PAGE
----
Facebook is expanding into mobile payments by letting users exchange money through its Messenger app.
The move would mean that users would not need to open another app such as PayPal or Venmo to send them money- keeping users on Facebook’s site.
The service will carry zero transaction fees, making it free to exchange money with friends.
How it works
Users who want to take part can do so by linking a Visa or Mastercard debit card to their account. From there, users will be able to initiate payment from within a conversation by pressing a “$” icon. A new menu pops up, prompting you to type the dollar amount you’d like to send. Then, with the tap of the “Pay” button, the money is sent.
The money is transferred immediately, though like any bank deposit can take one to three business days to actually be available.
Facebook is also taking steps to ensure the transactions are secure by adding a PIN to be entered before completing the transaction. Owners of iOS devices can authenticate the transaction by using TouchID.
Facebook joins a list of apps that offer peer-to-peer payments. Snapchat partnered with Square to introduce Snapcash late last year.
Google Wallet exist primarily as means of completing transactions in stores but can be used for direct to user payments as well.
Facebook will begin rolling out the new feature in the United States over the coming months, with the payment option landing on Android, iOS, and desktop.
‘Joining up the dots’ of the consumer experience
Commenting on the move Joanna Parnell, Strategy Director at Unique Digital, said: “Facebook Messenger’s move in to mobile payments is a clear sign that that the ‘innovators’ have finally arrived in the payment sector and we’re certain to see a big shake up to old payment modes and business models. With recent innovations in contactless payment systems, the early success of Apple Pay in the US, Transferwise in Europe, and the reinvigoration of Google Wallet the stage is set for some fierce competition.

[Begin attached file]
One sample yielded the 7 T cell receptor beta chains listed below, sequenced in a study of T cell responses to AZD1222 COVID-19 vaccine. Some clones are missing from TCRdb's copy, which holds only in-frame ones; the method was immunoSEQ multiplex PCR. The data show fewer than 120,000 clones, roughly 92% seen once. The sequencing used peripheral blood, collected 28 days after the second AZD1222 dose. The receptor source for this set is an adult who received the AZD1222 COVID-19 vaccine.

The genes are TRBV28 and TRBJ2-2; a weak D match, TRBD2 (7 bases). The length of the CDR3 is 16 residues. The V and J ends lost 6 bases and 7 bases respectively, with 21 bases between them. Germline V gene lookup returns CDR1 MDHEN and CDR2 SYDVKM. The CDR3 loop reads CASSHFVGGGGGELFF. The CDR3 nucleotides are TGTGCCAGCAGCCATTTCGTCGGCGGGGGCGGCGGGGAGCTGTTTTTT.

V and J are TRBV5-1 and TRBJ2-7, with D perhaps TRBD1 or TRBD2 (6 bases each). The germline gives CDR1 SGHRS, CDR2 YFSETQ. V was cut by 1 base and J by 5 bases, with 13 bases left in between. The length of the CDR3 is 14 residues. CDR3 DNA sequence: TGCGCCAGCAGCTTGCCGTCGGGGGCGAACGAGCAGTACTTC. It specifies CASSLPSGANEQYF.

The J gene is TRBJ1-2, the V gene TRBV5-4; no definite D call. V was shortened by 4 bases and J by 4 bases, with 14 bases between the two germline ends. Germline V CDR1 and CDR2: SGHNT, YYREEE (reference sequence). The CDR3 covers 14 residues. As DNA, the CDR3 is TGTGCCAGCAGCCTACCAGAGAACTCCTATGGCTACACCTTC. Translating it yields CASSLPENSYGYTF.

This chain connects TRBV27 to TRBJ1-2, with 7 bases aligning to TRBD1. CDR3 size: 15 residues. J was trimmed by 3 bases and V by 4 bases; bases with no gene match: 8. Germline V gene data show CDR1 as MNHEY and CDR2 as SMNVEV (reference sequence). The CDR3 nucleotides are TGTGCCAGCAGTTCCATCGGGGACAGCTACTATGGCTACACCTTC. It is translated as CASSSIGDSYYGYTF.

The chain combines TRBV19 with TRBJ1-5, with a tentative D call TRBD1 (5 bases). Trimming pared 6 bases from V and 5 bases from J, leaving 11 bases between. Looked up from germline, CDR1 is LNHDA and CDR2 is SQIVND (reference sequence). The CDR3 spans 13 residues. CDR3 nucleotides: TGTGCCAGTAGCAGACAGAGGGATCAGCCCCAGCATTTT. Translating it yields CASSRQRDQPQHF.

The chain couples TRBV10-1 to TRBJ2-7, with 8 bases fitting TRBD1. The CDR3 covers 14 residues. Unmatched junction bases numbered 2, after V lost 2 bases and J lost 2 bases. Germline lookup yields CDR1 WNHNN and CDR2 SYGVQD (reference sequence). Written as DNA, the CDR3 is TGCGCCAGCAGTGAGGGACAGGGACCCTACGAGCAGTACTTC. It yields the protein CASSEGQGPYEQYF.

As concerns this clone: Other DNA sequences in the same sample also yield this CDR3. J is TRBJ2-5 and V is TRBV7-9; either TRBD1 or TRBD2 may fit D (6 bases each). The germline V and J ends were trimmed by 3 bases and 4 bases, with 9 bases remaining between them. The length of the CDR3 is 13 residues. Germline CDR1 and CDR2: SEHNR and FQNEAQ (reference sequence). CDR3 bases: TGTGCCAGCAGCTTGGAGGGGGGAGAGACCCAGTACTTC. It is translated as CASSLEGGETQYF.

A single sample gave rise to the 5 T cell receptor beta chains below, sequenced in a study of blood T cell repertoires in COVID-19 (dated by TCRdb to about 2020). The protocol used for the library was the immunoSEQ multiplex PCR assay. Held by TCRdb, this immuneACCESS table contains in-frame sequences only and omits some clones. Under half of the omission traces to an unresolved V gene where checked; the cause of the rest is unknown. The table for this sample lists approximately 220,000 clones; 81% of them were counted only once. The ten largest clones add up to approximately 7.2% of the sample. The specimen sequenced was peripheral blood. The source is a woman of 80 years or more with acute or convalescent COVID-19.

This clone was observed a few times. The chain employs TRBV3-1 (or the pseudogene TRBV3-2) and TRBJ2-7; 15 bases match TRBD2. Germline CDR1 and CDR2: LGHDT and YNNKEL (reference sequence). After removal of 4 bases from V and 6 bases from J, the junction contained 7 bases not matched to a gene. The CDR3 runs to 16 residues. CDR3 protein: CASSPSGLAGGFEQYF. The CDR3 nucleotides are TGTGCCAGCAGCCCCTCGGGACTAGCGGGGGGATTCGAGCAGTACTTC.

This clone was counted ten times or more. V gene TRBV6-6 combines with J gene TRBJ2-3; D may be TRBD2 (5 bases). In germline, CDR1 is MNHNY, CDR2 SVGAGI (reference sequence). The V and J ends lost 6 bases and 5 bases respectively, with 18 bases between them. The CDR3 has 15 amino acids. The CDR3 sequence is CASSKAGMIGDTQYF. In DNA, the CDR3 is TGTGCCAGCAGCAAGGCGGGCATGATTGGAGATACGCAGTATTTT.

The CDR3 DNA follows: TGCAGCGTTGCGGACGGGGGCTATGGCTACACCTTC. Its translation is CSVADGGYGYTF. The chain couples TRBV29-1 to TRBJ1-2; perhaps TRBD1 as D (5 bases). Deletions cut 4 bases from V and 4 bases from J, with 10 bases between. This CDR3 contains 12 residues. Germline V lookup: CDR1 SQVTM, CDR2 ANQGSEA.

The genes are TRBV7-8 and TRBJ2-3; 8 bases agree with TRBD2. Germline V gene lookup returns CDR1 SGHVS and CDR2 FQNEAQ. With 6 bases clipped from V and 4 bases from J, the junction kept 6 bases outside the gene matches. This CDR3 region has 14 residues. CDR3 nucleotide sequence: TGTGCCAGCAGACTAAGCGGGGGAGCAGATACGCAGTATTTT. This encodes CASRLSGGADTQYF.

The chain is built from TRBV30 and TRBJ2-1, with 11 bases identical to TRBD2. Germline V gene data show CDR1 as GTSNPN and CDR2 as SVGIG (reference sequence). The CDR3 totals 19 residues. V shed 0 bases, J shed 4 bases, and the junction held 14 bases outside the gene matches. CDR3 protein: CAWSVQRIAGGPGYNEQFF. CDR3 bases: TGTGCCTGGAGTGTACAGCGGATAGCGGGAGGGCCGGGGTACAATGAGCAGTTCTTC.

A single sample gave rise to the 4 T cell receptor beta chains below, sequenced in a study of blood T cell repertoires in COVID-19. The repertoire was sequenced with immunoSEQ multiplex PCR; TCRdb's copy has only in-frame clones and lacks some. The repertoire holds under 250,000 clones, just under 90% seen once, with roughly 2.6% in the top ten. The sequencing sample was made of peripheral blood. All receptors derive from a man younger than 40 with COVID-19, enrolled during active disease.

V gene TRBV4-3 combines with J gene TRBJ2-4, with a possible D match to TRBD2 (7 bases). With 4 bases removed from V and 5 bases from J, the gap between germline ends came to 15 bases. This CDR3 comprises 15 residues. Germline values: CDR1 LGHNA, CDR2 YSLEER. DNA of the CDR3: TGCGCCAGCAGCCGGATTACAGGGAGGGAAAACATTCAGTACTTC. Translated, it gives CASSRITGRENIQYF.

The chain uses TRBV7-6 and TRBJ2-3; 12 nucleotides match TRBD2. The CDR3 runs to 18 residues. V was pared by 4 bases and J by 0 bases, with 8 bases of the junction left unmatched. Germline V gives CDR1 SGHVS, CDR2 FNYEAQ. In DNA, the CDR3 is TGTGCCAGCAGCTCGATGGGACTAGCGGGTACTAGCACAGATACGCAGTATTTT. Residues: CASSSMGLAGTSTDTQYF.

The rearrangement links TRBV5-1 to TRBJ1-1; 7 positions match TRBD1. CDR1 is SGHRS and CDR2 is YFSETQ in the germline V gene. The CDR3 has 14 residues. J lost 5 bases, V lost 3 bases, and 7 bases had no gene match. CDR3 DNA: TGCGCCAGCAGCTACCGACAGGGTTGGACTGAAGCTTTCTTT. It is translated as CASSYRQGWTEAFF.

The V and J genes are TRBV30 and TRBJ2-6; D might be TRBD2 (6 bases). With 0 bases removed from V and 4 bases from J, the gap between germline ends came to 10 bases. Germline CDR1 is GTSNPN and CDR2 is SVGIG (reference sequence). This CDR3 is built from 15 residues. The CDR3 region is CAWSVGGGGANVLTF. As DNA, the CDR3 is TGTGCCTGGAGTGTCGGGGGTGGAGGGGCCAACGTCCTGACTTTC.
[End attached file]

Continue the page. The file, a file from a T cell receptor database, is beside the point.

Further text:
“The Facebook offering may be starting as a friend-to-friend payments tool, but with over 500 million monthly active users on Messenger, brands could eventually tap into the emotional side of the social media network that bonds friends together. Why can’t friends discuss trips, deals and events and make impulse decisions with brands benefiting from more common and in turn, more lucrative interactions?
“WeChat in China is already showing that convenience is king, with the platform providing a complete experience that lets you make swift payments, e-commerce purchases and even hail taxis. Once the payments platform proves successful, there is no telling how many dots Facebook can join up to provide a complete, convenient experience for users.
TK Keanini, CTO at Lancope, discussed the potential security threats of the service, and why consumers need to take their Facebook account more seriously from now on.
“It has become a standard feature of social communities to have in-game or in-world commerce,” Keanini said. “Most online game communities offer this and from that perspective Facebook is late to the game.
“This payment system is exciting and useful to everyone, including criminals, so everyone must do their part to secure their accounts. Remember, when your account is compromised, it effects everyone. Some people treat Facebook as a play account and don’t take security seriously, approving friend requests from complete strangers, accepting game invites from anyone, these accounts be more of a problem now that you can send and receive payments.”
Tim Erlin, director of security and risk, Tripwire, added: “While Facebook may be late to the mobile payments game, they’re large enough that they can still dominate the space. It’s not hard to imagine how this feature might expand from peer-to-peer transfers to compete with the likes of Apple and Google for payments to more traditional vendors. The Facebook platform, including the mobile app, is already a big target for attackers, but adding a financial component to messenger puts it in a different category. There’s simply no doubt that cyber criminals will immediately begin looking for ways to use this new feature to get into your wallet.”